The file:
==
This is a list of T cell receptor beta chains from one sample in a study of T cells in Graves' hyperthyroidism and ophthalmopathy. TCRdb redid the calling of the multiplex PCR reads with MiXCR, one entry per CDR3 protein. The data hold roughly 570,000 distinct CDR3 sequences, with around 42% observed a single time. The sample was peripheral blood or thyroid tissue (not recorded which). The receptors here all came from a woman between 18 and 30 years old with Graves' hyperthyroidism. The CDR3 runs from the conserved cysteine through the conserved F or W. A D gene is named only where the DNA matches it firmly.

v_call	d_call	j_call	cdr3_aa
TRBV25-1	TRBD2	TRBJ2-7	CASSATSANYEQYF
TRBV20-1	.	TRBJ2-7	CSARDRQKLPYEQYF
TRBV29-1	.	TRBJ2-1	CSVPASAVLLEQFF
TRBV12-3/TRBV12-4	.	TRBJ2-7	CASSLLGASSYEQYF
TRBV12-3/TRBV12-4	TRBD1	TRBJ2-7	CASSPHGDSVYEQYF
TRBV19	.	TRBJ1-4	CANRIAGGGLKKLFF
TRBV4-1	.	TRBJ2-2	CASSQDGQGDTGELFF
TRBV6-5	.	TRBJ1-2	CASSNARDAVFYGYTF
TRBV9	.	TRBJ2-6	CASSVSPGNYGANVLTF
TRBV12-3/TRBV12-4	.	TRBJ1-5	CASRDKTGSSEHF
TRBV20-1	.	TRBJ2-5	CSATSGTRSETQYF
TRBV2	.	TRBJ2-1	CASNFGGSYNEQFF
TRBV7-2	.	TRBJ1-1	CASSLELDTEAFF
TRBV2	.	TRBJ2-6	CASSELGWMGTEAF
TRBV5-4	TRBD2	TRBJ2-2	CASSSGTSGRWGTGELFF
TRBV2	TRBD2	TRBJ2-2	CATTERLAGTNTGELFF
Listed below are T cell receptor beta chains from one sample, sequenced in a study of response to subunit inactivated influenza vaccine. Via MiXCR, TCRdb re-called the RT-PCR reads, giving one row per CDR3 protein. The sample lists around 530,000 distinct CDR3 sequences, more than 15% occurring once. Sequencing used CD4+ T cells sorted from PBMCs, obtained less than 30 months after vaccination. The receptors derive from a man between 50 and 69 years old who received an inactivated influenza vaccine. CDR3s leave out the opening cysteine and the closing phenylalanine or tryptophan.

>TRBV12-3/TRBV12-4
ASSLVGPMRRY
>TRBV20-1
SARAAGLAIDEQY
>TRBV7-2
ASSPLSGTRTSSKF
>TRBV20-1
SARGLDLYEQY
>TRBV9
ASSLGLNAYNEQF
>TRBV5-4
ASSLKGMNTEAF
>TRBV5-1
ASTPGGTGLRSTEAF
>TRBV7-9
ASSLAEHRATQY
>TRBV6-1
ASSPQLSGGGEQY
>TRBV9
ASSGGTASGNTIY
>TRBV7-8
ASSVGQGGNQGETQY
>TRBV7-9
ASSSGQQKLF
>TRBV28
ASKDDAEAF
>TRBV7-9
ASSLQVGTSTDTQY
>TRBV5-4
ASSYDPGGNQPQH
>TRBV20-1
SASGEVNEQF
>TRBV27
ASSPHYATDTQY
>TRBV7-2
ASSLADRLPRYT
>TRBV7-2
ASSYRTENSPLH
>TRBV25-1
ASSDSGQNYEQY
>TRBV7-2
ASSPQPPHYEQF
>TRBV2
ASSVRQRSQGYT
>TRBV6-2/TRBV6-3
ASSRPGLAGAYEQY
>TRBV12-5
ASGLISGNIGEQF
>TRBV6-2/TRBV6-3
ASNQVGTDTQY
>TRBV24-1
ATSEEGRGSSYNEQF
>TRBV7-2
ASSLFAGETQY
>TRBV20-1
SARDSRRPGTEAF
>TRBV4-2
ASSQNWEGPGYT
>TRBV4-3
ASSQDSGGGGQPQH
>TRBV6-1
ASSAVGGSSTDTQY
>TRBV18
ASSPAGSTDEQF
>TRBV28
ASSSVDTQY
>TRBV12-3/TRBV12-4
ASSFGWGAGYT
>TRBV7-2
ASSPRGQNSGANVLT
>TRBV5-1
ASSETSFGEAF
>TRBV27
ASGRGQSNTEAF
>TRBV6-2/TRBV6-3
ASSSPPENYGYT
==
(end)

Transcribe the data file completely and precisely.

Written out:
This is a list of T cell receptor beta chains from one sample in a study of T cells in Graves' hyperthyroidism and ophthalmopathy. TCRdb redid the calling of the multiplex PCR reads with MiXCR, one entry per CDR3 protein. The data hold roughly 570,000 distinct CDR3 sequences, with around 42% observed a single time. The sample was peripheral blood or thyroid tissue (not recorded which). The receptors here all came from a woman between 18 and 30 years old with Graves' hyperthyroidism. The CDR3 runs from the conserved cysteine through the conserved F or W. A D gene is named only where the DNA matches it firmly.

v_call	d_call	j_call	cdr3_aa
TRBV25-1	TRBD2	TRBJ2-7	CASSATSANYEQYF
TRBV20-1	.	TRBJ2-7	CSARDRQKLPYEQYF
TRBV29-1	.	TRBJ2-1	CSVPASAVLLEQFF
TRBV12-3/TRBV12-4	.	TRBJ2-7	CASSLLGASSYEQYF
TRBV12-3/TRBV12-4	TRBD1	TRBJ2-7	CASSPHGDSVYEQYF
TRBV19	.	TRBJ1-4	CANRIAGGGLKKLFF
TRBV4-1	.	TRBJ2-2	CASSQDGQGDTGELFF
TRBV6-5	.	TRBJ1-2	CASSNARDAVFYGYTF
TRBV9	.	TRBJ2-6	CASSVSPGNYGANVLTF
TRBV12-3/TRBV12-4	.	TRBJ1-5	CASRDKTGSSEHF
TRBV20-1	.	TRBJ2-5	CSATSGTRSETQYF
TRBV2	.	TRBJ2-1	CASNFGGSYNEQFF
TRBV7-2	.	TRBJ1-1	CASSLELDTEAFF
TRBV2	.	TRBJ2-6	CASSELGWMGTEAF
TRBV5-4	TRBD2	TRBJ2-2	CASSSGTSGRWGTGELFF
TRBV2	TRBD2	TRBJ2-2	CATTERLAGTNTGELFF
Listed below are T cell receptor beta chains from one sample, sequenced in a study of response to subunit inactivated influenza vaccine. Via MiXCR, TCRdb re-called the RT-PCR reads, giving one row per CDR3 protein. The sample lists around 530,000 distinct CDR3 sequences, more than 15% occurring once. Sequencing used CD4+ T cells sorted from PBMCs, obtained less than 30 months after vaccination. The receptors derive from a man between 50 and 69 years old who received an inactivated influenza vaccine. CDR3s leave out the opening cysteine and the closing phenylalanine or tryptophan.

>TRBV12-3/TRBV12-4
ASSLVGPMRRY
>TRBV20-1
SARAAGLAIDEQY
>TRBV7-2
ASSPLSGTRTSSKF
>TRBV20-1
SARGLDLYEQY
>TRBV9
ASSLGLNAYNEQF
>TRBV5-4
ASSLKGMNTEAF
>TRBV5-1
ASTPGGTGLRSTEAF
>TRBV7-9
ASSLAEHRATQY
>TRBV6-1
ASSPQLSGGGEQY
>TRBV9
ASSGGTASGNTIY
>TRBV7-8
ASSVGQGGNQGETQY
>TRBV7-9
ASSSGQQKLF
>TRBV28
ASKDDAEAF
>TRBV7-9
ASSLQVGTSTDTQY
>TRBV5-4
ASSYDPGGNQPQH
>TRBV20-1
SASGEVNEQF
>TRBV27
ASSPHYATDTQY
>TRBV7-2
ASSLADRLPRYT
>TRBV7-2
ASSYRTENSPLH
>TRBV25-1
ASSDSGQNYEQY
>TRBV7-2
ASSPQPPHYEQF
>TRBV2
ASSVRQRSQGYT
>TRBV6-2/TRBV6-3
ASSRPGLAGAYEQY
>TRBV12-5
ASGLISGNIGEQF
>TRBV6-2/TRBV6-3
ASNQVGTDTQY
>TRBV24-1
ATSEEGRGSSYNEQF
>TRBV7-2
ASSLFAGETQY
>TRBV20-1
SARDSRRPGTEAF
>TRBV4-2
ASSQNWEGPGYT
>TRBV4-3
ASSQDSGGGGQPQH
>TRBV6-1
ASSAVGGSSTDTQY
>TRBV18
ASSPAGSTDEQF
>TRBV28
ASSSVDTQY
>TRBV12-3/TRBV12-4
ASSFGWGAGYT
>TRBV7-2
ASSPRGQNSGANVLT
>TRBV5-1
ASSETSFGEAF
>TRBV27
ASGRGQSNTEAF
>TRBV6-2/TRBV6-3
ASSSPPENYGYT